They say that you’re never too old to learn something new and that the best lessons often come from unlikely events. Both sayings proved true recently when I was invited to host a roundtable editorial panel for C-Suite Magazine on how market leaders manage critical company projects.
The goal of the roundtable was to identify how successful CEOs go about controlling, communicating, and ultimately implementing projects that are critical to moving the company forward.
We also discussed how managements and boards can be affected when “bet-the company” projects don’t get implemented correctly. Unfortunately, there are examples of failed efforts strewn all over the road when it comes to implementing projects designed to increase bottom-line results and shareholder value.
What specifically did I learn from this roundtable? That sometimes a CEO might suggest something that just flies against all conventional wisdom and you shouldn’t prejudge. The specific example offered was the hiring of consultants to oversee other consultants. Yes… you heard me right. Consultants overseeing consultants! And I heard this true story from one of the most respected and successful manufacturing CEOs over the last 15 years.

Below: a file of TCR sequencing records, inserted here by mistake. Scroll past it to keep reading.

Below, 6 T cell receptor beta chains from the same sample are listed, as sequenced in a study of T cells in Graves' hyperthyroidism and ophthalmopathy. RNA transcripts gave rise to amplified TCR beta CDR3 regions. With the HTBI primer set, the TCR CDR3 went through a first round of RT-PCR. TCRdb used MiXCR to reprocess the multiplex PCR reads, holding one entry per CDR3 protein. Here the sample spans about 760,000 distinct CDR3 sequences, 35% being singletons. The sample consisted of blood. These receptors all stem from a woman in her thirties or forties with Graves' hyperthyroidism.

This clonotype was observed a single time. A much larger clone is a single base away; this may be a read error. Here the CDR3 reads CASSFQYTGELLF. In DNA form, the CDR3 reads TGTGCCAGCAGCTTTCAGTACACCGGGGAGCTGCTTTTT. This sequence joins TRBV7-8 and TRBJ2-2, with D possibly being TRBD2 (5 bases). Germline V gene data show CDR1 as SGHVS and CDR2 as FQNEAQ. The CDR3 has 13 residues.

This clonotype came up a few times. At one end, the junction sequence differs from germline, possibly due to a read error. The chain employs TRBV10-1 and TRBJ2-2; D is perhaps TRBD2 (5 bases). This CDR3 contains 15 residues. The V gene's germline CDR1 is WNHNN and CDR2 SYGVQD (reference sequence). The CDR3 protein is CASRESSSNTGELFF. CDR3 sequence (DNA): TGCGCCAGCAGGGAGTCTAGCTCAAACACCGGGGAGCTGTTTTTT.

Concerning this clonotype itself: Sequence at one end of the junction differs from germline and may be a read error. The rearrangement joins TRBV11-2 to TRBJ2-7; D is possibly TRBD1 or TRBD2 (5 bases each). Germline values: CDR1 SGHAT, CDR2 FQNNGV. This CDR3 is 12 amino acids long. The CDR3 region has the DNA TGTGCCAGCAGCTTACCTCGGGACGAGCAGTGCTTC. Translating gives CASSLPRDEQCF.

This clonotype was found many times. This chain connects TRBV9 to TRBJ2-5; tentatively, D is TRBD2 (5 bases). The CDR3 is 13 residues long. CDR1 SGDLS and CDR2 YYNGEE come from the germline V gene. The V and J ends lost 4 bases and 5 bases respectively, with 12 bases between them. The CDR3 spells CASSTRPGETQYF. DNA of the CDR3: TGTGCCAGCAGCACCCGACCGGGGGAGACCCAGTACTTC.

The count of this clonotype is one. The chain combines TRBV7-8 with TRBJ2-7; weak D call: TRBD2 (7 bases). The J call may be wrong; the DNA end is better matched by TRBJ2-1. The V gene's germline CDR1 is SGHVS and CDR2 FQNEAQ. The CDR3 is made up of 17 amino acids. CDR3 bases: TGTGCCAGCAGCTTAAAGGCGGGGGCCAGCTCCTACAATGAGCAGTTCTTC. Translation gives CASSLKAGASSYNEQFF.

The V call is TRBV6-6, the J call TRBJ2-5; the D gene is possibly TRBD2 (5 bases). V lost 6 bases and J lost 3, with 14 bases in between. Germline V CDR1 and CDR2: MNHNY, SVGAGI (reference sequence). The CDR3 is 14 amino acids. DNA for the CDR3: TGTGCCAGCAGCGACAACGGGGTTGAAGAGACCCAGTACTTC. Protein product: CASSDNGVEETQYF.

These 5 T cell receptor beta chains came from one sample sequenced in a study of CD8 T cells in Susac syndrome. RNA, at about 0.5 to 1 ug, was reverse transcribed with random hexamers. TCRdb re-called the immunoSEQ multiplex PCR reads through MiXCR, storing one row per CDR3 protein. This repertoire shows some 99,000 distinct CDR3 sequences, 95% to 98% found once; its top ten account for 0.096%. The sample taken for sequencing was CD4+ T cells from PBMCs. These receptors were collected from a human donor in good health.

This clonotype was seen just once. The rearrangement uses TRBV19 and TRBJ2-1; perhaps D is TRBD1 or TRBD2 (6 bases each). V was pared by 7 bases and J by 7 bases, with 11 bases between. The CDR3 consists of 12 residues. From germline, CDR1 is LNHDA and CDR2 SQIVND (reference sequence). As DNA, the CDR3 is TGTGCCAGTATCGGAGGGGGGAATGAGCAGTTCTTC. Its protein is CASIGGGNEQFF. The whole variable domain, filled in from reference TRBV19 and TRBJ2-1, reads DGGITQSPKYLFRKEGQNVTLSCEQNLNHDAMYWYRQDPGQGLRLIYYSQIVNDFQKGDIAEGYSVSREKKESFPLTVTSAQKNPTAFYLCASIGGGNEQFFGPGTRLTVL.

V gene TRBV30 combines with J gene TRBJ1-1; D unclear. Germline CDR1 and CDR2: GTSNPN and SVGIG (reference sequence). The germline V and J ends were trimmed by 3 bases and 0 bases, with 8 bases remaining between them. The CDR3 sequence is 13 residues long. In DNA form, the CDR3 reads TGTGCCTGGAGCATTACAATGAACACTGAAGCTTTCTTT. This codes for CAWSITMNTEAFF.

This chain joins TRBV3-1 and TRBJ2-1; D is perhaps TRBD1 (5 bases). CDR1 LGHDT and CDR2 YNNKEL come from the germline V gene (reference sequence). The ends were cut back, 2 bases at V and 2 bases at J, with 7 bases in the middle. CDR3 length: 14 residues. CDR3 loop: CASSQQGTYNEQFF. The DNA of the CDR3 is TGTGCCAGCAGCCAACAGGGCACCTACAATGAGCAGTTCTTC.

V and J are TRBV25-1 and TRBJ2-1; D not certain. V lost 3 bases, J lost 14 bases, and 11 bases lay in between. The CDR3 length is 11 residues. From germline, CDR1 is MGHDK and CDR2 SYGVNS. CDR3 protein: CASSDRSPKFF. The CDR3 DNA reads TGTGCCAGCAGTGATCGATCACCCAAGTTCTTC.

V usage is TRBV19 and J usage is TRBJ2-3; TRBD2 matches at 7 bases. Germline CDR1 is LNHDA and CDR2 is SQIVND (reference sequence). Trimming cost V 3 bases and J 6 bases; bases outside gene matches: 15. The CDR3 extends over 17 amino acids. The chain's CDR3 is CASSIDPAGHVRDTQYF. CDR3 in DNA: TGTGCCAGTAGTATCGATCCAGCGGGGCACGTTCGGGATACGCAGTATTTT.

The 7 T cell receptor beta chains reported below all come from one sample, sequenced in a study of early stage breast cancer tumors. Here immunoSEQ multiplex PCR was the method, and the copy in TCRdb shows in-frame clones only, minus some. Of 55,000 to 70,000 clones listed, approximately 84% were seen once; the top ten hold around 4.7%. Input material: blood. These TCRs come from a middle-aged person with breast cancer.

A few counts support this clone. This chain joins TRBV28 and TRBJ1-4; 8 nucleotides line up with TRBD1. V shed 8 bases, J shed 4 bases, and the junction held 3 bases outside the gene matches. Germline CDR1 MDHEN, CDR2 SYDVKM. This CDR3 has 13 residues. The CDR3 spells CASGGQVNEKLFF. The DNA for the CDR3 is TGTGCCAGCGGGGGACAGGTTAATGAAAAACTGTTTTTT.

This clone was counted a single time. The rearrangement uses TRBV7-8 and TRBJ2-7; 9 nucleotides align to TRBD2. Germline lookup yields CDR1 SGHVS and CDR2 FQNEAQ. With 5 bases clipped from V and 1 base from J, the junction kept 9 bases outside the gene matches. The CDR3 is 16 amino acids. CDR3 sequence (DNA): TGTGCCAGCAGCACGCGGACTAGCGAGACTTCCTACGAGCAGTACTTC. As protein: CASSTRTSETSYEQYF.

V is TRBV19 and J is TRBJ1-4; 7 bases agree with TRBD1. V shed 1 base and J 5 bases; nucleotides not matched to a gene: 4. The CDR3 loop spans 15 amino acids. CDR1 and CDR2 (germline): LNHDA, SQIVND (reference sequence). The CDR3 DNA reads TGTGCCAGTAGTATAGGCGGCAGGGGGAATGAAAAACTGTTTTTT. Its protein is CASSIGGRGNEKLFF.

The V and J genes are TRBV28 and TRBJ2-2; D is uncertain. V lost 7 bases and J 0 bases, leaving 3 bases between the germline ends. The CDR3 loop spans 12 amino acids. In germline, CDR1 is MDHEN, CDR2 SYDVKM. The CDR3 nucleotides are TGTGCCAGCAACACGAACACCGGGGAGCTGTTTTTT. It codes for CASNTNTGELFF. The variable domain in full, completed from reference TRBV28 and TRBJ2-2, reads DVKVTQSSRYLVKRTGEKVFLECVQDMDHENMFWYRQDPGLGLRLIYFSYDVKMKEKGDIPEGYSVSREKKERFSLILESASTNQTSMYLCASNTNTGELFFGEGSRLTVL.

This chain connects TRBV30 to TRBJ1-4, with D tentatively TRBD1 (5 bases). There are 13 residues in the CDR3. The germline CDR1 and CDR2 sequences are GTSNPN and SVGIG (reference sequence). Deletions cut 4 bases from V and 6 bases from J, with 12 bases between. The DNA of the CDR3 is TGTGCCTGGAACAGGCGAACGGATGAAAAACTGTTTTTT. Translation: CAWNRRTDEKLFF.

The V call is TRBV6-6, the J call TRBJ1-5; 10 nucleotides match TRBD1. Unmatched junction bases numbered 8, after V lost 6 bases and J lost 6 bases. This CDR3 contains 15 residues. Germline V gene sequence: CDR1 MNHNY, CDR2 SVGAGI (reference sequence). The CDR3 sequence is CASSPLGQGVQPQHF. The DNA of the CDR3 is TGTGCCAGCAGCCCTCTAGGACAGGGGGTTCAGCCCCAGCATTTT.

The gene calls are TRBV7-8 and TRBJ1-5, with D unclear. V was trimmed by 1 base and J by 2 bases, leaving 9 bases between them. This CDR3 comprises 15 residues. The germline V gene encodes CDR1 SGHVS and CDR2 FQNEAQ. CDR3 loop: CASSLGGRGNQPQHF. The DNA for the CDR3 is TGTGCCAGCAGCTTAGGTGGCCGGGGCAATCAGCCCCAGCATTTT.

Steve Wilson was the CEO for CF Industries, and he hired Liberty Advisor Group to oversee a SAP project because he felt it was the best way for him and his staff to manage an installation critical to the company’s growth. The project installation was successful and provided one of the foundational elements for CF Industries’ continued bottom-line and shareholder value growth.
Wilson was quick to add that even he had to ask himself twice about what he was going to recommend to the board. In the end, the money was a small issue compared to achieving a successful launch, and Wilson felt comfortable with his decision. It was interesting to hear him say that it was a valuable learning experience for him as well.
Have a recent lesson that management or a board can learn from as well? Feel free to send it along. There is a real benefit to learning from others versus the repeated pitfalls of trial and error. We look forward to sharing relevant stories.